Ikenfell

Game review by
Chad Sapieha, Common Sense Media
Ikenfell Game Poster Image
Indie tactical tale has a diverse cast of strong characters.

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A lot or a little?

The parents' guide to what's in this game.

Positive Messages

Themes of friendship, rivalry, self-awareness, and resilience pop up repeatedly. The story tackles issues faced by teens, such as understanding identity and lack of self-confidence. Diversity and acceptance are promoted through LGBTQ+ characters.

Positive Role Models & Representations

The heroes demonstrate several qualities of good friends, including caring for and helping each other in the face of danger. Characters who are part of the LGBTQ+ community are treated with the same respect as everyone else rather than having their sexuality or identity used as a defining quality.

Ease of Play

Simple controls, plenty of instruction, and a slow learning curve make for a very user-friendly experience. Players can tweak settings to make combat easier by automating the parts of battles that require good timing. Players can also set battles for automatic victory so that they can focus on the story.

Violence

Students at a magic school use spells to attack blocky, pixelated monsters and occasionally other students. Spells can cause explosions, flames, and other effects. Enemies disappear from the battlefield once defeated. Blood is brought up in dialogue.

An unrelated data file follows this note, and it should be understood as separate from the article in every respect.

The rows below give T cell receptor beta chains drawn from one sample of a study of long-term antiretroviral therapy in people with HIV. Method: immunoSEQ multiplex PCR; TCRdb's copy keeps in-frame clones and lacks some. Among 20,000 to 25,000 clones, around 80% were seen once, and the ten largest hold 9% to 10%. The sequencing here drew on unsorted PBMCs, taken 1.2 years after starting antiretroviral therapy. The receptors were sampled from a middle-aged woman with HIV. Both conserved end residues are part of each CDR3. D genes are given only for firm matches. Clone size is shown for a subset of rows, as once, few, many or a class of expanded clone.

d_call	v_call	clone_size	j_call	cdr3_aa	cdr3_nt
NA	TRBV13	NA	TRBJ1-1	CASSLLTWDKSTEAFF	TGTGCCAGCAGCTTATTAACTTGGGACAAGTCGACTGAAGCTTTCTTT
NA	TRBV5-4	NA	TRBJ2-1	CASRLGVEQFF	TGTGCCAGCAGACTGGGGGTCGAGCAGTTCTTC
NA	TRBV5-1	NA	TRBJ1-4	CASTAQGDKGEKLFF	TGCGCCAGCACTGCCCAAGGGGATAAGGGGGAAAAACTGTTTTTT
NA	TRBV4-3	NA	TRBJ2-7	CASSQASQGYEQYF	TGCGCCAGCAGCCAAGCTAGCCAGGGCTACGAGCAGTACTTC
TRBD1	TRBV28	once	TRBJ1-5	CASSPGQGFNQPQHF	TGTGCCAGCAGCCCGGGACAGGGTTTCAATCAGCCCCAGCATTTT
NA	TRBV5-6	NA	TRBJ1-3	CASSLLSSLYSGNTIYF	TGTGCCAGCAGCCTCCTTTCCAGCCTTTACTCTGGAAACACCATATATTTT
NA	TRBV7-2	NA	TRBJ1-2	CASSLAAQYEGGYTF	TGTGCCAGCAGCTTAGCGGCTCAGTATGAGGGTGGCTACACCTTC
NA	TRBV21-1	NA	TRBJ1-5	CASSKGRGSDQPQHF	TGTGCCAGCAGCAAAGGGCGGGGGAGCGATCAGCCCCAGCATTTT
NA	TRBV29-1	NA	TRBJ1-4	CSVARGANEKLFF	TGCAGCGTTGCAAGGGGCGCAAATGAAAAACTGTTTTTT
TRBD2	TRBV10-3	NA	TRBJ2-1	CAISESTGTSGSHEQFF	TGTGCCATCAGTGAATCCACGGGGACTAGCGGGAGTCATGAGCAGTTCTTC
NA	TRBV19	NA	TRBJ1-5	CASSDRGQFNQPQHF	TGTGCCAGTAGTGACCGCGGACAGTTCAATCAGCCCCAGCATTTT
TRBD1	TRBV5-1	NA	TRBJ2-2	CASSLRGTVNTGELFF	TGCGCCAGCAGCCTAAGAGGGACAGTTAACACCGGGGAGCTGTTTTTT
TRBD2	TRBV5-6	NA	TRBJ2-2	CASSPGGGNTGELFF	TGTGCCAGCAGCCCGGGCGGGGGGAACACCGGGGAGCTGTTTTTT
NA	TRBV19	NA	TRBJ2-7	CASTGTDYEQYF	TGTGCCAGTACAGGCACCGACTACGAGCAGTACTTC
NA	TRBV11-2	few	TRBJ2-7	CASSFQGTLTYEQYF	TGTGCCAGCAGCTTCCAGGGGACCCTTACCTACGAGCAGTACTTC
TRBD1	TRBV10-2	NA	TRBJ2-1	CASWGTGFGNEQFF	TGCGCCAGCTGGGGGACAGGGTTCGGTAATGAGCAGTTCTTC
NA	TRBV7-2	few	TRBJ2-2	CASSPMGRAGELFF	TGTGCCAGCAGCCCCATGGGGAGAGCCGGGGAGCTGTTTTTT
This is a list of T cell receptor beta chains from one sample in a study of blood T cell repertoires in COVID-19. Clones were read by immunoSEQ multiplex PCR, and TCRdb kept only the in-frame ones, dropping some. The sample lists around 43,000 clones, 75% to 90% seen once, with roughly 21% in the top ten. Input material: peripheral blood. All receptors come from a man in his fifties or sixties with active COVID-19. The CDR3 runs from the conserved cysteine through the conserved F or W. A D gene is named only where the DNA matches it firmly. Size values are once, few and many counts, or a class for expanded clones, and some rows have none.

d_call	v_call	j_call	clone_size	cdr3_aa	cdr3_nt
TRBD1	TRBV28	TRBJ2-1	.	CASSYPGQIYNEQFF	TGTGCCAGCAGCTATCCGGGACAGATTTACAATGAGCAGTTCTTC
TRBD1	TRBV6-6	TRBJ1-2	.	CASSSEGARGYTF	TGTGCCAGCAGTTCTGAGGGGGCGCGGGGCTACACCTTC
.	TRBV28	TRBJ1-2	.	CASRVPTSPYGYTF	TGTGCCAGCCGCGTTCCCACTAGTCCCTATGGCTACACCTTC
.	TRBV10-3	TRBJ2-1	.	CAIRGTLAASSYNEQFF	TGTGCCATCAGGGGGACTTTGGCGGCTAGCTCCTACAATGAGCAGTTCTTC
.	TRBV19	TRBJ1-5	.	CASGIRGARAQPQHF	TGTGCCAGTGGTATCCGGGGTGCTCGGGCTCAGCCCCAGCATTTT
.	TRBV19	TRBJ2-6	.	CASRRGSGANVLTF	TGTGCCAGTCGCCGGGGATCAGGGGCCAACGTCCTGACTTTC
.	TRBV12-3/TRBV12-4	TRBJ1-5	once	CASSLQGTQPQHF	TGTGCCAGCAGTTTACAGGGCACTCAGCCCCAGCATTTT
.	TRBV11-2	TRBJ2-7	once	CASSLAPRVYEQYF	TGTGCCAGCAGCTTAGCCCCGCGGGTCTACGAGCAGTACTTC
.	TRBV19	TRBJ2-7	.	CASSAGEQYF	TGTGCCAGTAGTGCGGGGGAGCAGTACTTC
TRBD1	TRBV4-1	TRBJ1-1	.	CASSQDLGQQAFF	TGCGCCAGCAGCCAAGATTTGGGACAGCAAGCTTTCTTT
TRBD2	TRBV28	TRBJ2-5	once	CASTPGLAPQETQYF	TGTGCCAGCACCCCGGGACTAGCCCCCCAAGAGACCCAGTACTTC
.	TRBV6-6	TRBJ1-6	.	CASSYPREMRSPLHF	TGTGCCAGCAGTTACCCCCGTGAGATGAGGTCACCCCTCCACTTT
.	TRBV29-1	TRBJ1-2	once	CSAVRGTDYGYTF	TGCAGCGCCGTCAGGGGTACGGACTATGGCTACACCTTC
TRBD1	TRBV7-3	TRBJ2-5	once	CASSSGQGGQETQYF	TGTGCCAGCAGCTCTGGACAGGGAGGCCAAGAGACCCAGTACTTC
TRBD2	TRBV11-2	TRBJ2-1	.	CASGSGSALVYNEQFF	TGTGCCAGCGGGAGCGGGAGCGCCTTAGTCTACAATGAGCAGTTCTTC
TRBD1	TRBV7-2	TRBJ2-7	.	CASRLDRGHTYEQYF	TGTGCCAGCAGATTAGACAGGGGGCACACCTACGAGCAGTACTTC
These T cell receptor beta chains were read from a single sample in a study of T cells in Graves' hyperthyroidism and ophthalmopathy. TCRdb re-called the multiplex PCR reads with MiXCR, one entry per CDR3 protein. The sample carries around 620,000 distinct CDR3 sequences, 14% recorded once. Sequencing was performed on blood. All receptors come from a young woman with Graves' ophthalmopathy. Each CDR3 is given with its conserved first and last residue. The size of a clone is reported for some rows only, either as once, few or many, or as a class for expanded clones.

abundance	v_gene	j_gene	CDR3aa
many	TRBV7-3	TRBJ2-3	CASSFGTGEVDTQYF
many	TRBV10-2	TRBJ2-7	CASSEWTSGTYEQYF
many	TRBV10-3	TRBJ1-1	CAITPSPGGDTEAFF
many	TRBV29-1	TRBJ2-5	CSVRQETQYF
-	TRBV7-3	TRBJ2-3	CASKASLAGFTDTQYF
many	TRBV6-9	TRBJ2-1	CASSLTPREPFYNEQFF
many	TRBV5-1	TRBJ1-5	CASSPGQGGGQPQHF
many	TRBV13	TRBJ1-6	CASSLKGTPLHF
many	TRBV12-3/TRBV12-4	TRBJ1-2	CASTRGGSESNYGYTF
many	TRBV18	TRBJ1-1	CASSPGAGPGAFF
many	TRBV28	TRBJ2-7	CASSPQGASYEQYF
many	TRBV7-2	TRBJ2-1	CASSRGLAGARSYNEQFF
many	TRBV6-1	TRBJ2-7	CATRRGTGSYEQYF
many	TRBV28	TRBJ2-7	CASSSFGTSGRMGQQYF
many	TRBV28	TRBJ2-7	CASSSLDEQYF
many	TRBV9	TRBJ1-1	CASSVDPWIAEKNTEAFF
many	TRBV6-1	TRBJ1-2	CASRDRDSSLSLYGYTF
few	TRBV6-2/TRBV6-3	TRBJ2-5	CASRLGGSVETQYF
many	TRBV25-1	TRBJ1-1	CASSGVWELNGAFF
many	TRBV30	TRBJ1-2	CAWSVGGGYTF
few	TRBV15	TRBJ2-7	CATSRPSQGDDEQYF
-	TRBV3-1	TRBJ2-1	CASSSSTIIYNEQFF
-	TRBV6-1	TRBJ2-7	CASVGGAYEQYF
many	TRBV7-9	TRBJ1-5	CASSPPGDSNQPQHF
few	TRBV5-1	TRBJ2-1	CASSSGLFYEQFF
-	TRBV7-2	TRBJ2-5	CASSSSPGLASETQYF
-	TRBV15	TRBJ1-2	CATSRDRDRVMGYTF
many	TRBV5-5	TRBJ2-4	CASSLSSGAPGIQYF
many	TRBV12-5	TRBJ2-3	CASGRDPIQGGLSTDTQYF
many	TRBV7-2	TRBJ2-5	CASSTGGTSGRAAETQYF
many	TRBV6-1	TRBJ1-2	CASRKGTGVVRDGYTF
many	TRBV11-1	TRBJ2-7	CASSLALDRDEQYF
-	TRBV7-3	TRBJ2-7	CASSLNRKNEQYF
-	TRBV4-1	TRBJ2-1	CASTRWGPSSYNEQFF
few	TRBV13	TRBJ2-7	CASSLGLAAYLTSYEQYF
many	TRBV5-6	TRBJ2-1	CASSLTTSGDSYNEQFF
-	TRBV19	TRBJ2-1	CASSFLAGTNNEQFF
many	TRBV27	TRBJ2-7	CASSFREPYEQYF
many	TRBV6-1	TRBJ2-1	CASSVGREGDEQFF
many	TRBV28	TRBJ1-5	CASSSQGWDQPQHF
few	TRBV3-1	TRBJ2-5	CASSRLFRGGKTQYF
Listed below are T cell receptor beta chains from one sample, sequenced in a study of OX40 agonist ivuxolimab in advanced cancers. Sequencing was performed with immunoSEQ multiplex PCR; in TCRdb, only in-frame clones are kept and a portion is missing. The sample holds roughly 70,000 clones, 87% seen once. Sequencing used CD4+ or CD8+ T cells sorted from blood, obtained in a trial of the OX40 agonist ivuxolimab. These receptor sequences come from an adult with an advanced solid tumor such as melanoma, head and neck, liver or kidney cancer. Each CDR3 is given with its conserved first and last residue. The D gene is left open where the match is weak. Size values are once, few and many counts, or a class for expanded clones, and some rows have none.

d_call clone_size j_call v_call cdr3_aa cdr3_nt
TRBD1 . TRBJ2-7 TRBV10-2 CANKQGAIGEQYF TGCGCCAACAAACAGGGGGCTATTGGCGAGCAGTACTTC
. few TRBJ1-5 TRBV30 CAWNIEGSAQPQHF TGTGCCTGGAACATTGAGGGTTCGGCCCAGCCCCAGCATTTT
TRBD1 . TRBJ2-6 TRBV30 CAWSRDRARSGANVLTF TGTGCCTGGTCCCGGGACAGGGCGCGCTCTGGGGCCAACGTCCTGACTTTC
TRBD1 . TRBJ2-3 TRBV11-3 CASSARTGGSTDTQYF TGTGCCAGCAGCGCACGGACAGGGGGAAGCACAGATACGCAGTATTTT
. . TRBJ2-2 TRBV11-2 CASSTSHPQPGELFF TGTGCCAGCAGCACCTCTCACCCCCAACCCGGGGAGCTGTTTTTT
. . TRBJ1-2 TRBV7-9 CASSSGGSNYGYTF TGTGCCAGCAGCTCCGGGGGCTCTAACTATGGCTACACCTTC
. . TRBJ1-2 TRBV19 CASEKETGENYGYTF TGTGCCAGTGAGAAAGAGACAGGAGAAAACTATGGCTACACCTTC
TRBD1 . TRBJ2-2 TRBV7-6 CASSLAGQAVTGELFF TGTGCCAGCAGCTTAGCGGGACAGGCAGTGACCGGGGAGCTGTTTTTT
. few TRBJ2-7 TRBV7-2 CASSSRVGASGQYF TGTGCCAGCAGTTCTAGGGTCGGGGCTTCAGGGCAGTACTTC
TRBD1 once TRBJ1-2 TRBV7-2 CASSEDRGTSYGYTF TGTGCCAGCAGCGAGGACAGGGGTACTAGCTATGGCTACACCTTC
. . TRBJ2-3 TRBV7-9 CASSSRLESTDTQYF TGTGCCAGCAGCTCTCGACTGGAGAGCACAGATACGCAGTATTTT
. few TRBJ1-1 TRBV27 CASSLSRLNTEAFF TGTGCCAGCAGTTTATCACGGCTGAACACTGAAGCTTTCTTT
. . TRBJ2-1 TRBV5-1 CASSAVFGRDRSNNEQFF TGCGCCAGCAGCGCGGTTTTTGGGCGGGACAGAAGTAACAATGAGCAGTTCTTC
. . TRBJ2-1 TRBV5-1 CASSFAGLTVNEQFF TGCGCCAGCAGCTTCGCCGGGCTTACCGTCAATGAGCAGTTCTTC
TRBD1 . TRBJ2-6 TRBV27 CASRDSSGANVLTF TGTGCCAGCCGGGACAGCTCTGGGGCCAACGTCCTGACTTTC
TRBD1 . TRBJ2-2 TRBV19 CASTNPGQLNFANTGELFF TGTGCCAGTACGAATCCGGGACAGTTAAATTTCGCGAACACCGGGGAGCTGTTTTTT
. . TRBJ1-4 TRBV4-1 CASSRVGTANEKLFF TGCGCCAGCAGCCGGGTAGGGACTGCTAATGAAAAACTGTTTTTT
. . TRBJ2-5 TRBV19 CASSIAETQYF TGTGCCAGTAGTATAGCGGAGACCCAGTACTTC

Sex

Dialogue contains occasional amorous banter, such as one character referring to another as a "hot sister."

Language
Consumerism
Drinking, Drugs & Smoking

Some characters are depicted drinking unknown beverages in what is clearly a pub.

What parents need to know

Parents need to know Ikenfell is a tactical role-playing game for the PlayStation 4, Xbox One, Nintendo Switch, and Windows PCs. The gameplay's presented with a retro look and feel. Players control a group of young witches at a magic school who must rely on each other as they attempt to solve mysteries, get into trouble, and try to help each other. It's presented in a blocky graphical style, which makes the turn-based combat -- a flurry of magical spells being cast around a gridded area -- feel fairly mild. Pixelated explosions and flames result in enemies simply disappearing from the battlefield. The heroes are intelligent, courageous, and capable, and several of them are female, people of color, and/or members of the LGBTQ+ community, which serves to create an inclusive atmosphere for kids who fall into minority and oppressed groups. They deal with emotional issues ranging from lack of self-confidence to the dynamic nature of friendship. A selectable "content warnings" option in the settings menu gives players a heads-up when something serious is about to happen. For example, just before a student who uses the pronouns "they" and "them" is depicted experiencing and dealing with uncomfortable feelings, players see the message: "Content Warning: Self-Hatred."

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What's it about?